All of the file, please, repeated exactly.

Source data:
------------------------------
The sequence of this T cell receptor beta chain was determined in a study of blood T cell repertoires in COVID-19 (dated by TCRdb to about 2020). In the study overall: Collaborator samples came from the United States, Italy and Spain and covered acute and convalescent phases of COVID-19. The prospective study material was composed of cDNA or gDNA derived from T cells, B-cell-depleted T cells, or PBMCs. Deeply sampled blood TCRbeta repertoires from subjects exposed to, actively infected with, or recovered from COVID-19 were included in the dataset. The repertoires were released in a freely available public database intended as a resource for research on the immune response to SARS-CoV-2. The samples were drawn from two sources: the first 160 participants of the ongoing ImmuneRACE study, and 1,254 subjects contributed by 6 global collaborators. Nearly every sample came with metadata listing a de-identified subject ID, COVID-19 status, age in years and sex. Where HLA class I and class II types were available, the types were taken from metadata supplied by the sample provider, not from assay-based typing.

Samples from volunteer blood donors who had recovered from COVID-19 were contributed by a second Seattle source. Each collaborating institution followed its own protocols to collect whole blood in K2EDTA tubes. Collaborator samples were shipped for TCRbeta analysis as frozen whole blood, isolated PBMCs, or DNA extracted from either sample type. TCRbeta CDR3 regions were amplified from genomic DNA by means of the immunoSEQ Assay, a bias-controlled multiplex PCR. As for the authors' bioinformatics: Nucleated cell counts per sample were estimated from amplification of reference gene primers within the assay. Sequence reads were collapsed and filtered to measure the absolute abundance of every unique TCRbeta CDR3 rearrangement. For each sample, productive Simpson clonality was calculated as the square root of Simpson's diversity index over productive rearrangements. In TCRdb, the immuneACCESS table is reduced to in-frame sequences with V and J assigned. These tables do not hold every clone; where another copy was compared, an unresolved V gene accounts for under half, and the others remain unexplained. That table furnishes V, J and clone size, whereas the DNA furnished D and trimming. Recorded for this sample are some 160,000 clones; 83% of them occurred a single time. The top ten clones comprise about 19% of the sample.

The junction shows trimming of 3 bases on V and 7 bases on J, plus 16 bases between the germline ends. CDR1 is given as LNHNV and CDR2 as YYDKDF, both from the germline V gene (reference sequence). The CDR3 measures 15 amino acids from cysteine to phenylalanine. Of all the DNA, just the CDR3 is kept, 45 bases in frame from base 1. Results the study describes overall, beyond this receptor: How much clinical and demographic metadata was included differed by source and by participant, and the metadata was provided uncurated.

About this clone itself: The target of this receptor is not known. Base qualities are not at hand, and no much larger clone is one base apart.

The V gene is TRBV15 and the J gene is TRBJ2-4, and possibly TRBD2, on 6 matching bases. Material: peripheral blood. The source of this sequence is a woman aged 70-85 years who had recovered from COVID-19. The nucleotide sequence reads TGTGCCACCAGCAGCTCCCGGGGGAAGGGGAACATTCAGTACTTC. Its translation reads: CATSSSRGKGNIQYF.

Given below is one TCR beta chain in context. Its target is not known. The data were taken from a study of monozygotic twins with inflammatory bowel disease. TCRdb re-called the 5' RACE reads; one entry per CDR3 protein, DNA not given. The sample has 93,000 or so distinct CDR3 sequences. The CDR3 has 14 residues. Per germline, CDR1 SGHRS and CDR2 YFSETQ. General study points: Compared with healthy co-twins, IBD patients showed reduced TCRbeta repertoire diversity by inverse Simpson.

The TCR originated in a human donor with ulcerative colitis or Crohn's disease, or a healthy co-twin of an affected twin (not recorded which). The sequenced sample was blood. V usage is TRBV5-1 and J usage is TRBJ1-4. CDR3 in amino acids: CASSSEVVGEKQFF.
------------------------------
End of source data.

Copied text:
The sequence of this T cell receptor beta chain was determined in a study of blood T cell repertoires in COVID-19 (dated by TCRdb to about 2020). In the study overall: Collaborator samples came from the United States, Italy and Spain and covered acute and convalescent phases of COVID-19. The prospective study material was composed of cDNA or gDNA derived from T cells, B-cell-depleted T cells, or PBMCs. Deeply sampled blood TCRbeta repertoires from subjects exposed to, actively infected with, or recovered from COVID-19 were included in the dataset. The repertoires were released in a freely available public database intended as a resource for research on the immune response to SARS-CoV-2. The samples were drawn from two sources: the first 160 participants of the ongoing ImmuneRACE study, and 1,254 subjects contributed by 6 global collaborators. Nearly every sample came with metadata listing a de-identified subject ID, COVID-19 status, age in years and sex. Where HLA class I and class II types were available, the types were taken from metadata supplied by the sample provider, not from assay-based typing.

Samples from volunteer blood donors who had recovered from COVID-19 were contributed by a second Seattle source. Each collaborating institution followed its own protocols to collect whole blood in K2EDTA tubes. Collaborator samples were shipped for TCRbeta analysis as frozen whole blood, isolated PBMCs, or DNA extracted from either sample type. TCRbeta CDR3 regions were amplified from genomic DNA by means of the immunoSEQ Assay, a bias-controlled multiplex PCR. As for the authors' bioinformatics: Nucleated cell counts per sample were estimated from amplification of reference gene primers within the assay. Sequence reads were collapsed and filtered to measure the absolute abundance of every unique TCRbeta CDR3 rearrangement. For each sample, productive Simpson clonality was calculated as the square root of Simpson's diversity index over productive rearrangements. In TCRdb, the immuneACCESS table is reduced to in-frame sequences with V and J assigned. These tables do not hold every clone; where another copy was compared, an unresolved V gene accounts for under half, and the others remain unexplained. That table furnishes V, J and clone size, whereas the DNA furnished D and trimming. Recorded for this sample are some 160,000 clones; 83% of them occurred a single time. The top ten clones comprise about 19% of the sample.

The junction shows trimming of 3 bases on V and 7 bases on J, plus 16 bases between the germline ends. CDR1 is given as LNHNV and CDR2 as YYDKDF, both from the germline V gene (reference sequence). The CDR3 measures 15 amino acids from cysteine to phenylalanine. Of all the DNA, just the CDR3 is kept, 45 bases in frame from base 1. Results the study describes overall, beyond this receptor: How much clinical and demographic metadata was included differed by source and by participant, and the metadata was provided uncurated.

About this clone itself: The target of this receptor is not known. Base qualities are not at hand, and no much larger clone is one base apart.

The V gene is TRBV15 and the J gene is TRBJ2-4, and possibly TRBD2, on 6 matching bases. Material: peripheral blood. The source of this sequence is a woman aged 70-85 years who had recovered from COVID-19. The nucleotide sequence reads TGTGCCACCAGCAGCTCCCGGGGGAAGGGGAACATTCAGTACTTC. Its translation reads: CATSSSRGKGNIQYF.

Given below is one TCR beta chain in context. Its target is not known. The data were taken from a study of monozygotic twins with inflammatory bowel disease. TCRdb re-called the 5' RACE reads; one entry per CDR3 protein, DNA not given. The sample has 93,000 or so distinct CDR3 sequences. The CDR3 has 14 residues. Per germline, CDR1 SGHRS and CDR2 YFSETQ. General study points: Compared with healthy co-twins, IBD patients showed reduced TCRbeta repertoire diversity by inverse Simpson.

The TCR originated in a human donor with ulcerative colitis or Crohn's disease, or a healthy co-twin of an affected twin (not recorded which). The sequenced sample was blood. V usage is TRBV5-1 and J usage is TRBJ1-4. CDR3 in amino acids: CASSSEVVGEKQFF.